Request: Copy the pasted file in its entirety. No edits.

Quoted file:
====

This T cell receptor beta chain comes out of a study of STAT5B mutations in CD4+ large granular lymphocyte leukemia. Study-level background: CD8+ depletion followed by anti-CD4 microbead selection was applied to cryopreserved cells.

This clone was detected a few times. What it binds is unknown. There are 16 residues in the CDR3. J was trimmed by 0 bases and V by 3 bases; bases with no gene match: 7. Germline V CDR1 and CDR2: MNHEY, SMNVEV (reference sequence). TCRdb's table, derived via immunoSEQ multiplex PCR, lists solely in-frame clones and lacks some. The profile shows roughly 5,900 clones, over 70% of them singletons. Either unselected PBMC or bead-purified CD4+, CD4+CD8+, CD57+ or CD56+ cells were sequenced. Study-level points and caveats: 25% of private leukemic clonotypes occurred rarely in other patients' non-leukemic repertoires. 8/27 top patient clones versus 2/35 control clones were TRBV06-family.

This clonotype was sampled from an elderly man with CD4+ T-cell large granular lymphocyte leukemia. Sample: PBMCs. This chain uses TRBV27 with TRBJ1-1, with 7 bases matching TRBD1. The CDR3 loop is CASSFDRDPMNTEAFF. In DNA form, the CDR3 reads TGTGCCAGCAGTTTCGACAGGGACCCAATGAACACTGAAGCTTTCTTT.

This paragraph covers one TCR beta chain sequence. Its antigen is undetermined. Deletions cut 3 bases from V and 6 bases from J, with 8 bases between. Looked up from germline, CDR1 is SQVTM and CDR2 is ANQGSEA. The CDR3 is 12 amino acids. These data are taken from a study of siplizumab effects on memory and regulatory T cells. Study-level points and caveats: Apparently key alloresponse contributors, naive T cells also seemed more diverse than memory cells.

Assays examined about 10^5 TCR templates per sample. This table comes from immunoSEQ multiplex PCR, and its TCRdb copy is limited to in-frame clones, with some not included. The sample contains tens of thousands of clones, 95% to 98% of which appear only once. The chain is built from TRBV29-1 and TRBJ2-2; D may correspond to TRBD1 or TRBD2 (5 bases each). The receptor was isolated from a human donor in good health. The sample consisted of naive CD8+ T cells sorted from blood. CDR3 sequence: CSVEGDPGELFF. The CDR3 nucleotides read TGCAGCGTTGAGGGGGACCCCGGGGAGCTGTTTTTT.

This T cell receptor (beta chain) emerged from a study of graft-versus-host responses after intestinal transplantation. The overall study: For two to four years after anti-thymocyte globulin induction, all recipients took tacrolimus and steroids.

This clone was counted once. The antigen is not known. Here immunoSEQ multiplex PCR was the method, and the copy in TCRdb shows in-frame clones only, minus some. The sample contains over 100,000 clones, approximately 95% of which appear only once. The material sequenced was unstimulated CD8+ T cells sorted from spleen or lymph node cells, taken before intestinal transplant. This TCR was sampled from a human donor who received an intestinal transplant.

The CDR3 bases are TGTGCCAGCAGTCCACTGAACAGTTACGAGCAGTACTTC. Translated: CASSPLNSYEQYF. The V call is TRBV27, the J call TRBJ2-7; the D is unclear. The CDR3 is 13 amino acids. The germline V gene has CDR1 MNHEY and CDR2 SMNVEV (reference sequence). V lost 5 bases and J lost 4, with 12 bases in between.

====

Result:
This T cell receptor beta chain comes out of a study of STAT5B mutations in CD4+ large granular lymphocyte leukemia. Study-level background: CD8+ depletion followed by anti-CD4 microbead selection was applied to cryopreserved cells.

This clone was detected a few times. What it binds is unknown. There are 16 residues in the CDR3. J was trimmed by 0 bases and V by 3 bases; bases with no gene match: 7. Germline V CDR1 and CDR2: MNHEY, SMNVEV (reference sequence). TCRdb's table, derived via immunoSEQ multiplex PCR, lists solely in-frame clones and lacks some. The profile shows roughly 5,900 clones, over 70% of them singletons. Either unselected PBMC or bead-purified CD4+, CD4+CD8+, CD57+ or CD56+ cells were sequenced. Study-level points and caveats: 25% of private leukemic clonotypes occurred rarely in other patients' non-leukemic repertoires. 8/27 top patient clones versus 2/35 control clones were TRBV06-family.

This clonotype was sampled from an elderly man with CD4+ T-cell large granular lymphocyte leukemia. Sample: PBMCs. This chain uses TRBV27 with TRBJ1-1, with 7 bases matching TRBD1. The CDR3 loop is CASSFDRDPMNTEAFF. In DNA form, the CDR3 reads TGTGCCAGCAGTTTCGACAGGGACCCAATGAACACTGAAGCTTTCTTT.

This paragraph covers one TCR beta chain sequence. Its antigen is undetermined. Deletions cut 3 bases from V and 6 bases from J, with 8 bases between. Looked up from germline, CDR1 is SQVTM and CDR2 is ANQGSEA. The CDR3 is 12 amino acids. These data are taken from a study of siplizumab effects on memory and regulatory T cells. Study-level points and caveats: Apparently key alloresponse contributors, naive T cells also seemed more diverse than memory cells.

Assays examined about 10^5 TCR templates per sample. This table comes from immunoSEQ multiplex PCR, and its TCRdb copy is limited to in-frame clones, with some not included. The sample contains tens of thousands of clones, 95% to 98% of which appear only once. The chain is built from TRBV29-1 and TRBJ2-2; D may correspond to TRBD1 or TRBD2 (5 bases each). The receptor was isolated from a human donor in good health. The sample consisted of naive CD8+ T cells sorted from blood. CDR3 sequence: CSVEGDPGELFF. The CDR3 nucleotides read TGCAGCGTTGAGGGGGACCCCGGGGAGCTGTTTTTT.

This T cell receptor (beta chain) emerged from a study of graft-versus-host responses after intestinal transplantation. The overall study: For two to four years after anti-thymocyte globulin induction, all recipients took tacrolimus and steroids.

This clone was counted once. The antigen is not known. Here immunoSEQ multiplex PCR was the method, and the copy in TCRdb shows in-frame clones only, minus some. The sample contains over 100,000 clones, approximately 95% of which appear only once. The material sequenced was unstimulated CD8+ T cells sorted from spleen or lymph node cells, taken before intestinal transplant. This TCR was sampled from a human donor who received an intestinal transplant.

The CDR3 bases are TGTGCCAGCAGTCCACTGAACAGTTACGAGCAGTACTTC. Translated: CASSPLNSYEQYF. The V call is TRBV27, the J call TRBJ2-7; the D is unclear. The CDR3 is 13 amino acids. The germline V gene has CDR1 MNHEY and CDR2 SMNVEV (reference sequence). V lost 5 bases and J lost 4, with 12 bases in between.